Welcome to Epitaph for D’s Art Takes. Here we present the creative legacies of influential people, who are no longer among us. Today we invite you to take a look at the life of the American playwright and novelist, Elmer Rice.
Elmer Rice was born Elmer Reizenstein in New York, in 1892. In 1912, Rice graduated from New York Law School. However, despite his academic background, Rice took up writing shortly after his graduation. Interestingly, the first play he wrote was inspired by his legal background. On Trial (1914) was hugely successful for being a unique on-stage performance. For the very first time, the cinematic trope of having flashbacks to unfold a story – was performed live in front of an audience. The play was highly technical and imaginably difficult to pull off. But it was both critically and commercially successful.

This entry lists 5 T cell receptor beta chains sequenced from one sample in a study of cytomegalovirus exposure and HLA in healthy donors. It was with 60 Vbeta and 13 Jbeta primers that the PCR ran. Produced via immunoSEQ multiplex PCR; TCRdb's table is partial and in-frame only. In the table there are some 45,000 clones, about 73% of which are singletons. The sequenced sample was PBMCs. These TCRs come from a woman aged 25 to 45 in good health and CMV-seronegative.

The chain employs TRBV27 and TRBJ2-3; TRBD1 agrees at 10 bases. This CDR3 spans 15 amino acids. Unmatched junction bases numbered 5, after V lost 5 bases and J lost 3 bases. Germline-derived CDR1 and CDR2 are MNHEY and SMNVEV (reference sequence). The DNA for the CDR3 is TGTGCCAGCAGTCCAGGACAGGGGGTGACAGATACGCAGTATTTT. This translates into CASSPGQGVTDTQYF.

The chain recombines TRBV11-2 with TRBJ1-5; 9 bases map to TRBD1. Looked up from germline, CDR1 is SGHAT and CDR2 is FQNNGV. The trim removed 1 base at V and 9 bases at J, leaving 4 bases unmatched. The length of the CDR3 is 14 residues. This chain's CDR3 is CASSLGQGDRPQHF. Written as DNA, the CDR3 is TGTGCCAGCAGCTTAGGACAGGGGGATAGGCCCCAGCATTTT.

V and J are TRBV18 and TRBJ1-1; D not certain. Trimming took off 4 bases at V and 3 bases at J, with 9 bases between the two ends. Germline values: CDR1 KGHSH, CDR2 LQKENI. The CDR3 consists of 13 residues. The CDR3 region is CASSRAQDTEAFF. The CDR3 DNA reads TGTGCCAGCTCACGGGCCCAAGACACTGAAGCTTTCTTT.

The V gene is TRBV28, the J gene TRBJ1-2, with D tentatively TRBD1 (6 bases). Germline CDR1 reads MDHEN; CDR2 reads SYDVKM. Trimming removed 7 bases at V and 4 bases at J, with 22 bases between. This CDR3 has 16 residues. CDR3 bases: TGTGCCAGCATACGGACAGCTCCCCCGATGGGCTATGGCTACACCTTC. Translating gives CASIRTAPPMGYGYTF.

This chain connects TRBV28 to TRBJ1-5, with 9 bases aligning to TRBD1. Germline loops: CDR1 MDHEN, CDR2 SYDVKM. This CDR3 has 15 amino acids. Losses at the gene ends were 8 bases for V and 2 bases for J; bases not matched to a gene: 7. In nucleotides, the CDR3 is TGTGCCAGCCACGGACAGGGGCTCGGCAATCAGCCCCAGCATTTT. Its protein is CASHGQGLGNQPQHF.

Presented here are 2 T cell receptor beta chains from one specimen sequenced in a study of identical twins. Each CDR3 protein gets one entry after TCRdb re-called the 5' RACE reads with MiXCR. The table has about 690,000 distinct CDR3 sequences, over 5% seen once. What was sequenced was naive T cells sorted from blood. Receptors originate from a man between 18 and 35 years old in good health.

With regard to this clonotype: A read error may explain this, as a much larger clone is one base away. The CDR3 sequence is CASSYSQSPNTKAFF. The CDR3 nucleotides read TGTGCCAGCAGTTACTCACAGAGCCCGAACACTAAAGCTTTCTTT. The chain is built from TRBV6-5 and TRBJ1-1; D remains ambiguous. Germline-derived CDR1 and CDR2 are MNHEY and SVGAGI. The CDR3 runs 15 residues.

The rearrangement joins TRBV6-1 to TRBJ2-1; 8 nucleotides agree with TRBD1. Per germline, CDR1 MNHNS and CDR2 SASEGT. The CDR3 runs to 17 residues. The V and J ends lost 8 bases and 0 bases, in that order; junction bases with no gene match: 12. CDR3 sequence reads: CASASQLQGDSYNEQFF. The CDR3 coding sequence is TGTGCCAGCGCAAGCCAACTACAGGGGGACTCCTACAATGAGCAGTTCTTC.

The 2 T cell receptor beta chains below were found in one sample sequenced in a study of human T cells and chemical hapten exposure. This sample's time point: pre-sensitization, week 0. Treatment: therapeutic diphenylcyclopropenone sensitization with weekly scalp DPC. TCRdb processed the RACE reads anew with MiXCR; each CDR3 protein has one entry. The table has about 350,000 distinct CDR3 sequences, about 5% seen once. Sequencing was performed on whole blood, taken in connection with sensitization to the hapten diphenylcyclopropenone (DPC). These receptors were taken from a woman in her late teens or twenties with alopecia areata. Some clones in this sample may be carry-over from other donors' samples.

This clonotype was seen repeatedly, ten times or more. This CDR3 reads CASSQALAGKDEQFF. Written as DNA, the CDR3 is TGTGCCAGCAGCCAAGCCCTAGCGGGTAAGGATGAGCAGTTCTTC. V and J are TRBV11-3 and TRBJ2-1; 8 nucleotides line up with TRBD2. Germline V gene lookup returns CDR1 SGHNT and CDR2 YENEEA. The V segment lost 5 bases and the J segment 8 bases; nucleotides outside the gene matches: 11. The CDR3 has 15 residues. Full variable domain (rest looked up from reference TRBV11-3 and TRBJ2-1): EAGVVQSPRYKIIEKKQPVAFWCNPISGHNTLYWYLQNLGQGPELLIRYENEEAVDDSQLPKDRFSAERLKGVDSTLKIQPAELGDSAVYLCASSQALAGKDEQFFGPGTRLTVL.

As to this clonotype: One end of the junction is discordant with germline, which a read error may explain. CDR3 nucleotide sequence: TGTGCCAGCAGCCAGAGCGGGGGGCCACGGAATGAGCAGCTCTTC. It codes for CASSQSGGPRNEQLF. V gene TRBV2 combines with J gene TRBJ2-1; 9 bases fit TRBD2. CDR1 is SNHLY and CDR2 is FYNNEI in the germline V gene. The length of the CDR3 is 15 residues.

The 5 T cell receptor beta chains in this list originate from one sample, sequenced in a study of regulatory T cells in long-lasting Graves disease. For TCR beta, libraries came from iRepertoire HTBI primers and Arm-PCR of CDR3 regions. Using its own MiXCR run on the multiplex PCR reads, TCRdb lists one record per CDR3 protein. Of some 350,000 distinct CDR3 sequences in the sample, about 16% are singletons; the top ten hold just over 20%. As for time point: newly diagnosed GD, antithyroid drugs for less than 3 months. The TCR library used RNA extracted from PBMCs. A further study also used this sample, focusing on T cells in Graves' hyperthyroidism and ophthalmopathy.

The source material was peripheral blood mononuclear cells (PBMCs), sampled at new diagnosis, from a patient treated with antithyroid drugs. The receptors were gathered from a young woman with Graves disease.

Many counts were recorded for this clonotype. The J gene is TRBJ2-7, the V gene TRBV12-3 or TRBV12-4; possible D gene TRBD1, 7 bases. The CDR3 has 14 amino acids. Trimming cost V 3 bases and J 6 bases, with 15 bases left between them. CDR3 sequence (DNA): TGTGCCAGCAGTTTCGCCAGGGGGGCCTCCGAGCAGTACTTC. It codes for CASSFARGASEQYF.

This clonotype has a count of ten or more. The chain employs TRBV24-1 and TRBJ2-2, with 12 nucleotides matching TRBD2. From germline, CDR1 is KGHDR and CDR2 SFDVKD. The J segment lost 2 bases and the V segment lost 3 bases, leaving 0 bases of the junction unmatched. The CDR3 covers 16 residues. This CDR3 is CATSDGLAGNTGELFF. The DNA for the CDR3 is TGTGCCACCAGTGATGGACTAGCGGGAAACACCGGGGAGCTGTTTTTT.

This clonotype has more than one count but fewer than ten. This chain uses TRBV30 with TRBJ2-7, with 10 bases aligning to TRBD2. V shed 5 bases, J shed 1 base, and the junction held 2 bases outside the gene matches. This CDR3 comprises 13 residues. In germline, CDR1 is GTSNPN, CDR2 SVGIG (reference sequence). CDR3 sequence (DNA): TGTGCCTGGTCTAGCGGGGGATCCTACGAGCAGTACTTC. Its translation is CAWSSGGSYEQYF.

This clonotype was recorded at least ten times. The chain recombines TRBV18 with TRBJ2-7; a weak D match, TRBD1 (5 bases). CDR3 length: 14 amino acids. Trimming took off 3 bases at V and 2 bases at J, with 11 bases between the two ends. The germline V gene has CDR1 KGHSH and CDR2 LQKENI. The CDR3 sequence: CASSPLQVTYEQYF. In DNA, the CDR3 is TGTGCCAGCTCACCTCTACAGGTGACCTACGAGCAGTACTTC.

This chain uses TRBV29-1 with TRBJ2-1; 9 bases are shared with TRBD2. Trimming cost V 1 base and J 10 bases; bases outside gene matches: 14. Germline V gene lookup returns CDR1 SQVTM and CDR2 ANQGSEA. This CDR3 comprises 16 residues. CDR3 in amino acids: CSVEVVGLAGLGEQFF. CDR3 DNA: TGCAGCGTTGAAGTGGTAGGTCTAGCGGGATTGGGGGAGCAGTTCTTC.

Career & Success
In 1923 came Rice’s second grand success. The Adding Machine (1923) was a comical tragedy about Mr. Zero who faces the threat of losing his job to a machine. The work was created and performed using the techniques of German Expressionism. Arguably, Street Scene (1929) was Rice’s most loved and successful work. The play was set in New York and featured a group of neighbours who lived on the same street. It was first performed at the Playhouse Theatre, and was later adapted into a musical in 1947. This play won a Pulitzer Prize. Rice’s other important works include In We, the People (1933) and Judgment Day (1934).
In the late 30s, Rice decided to retire from commercial theatre. Although, he began working with the Federal Theatre Project in 1935. In addition to writing plays, he also wrote novels. His autobiography is titled Minority Report (1963).
Rice died in 1967.
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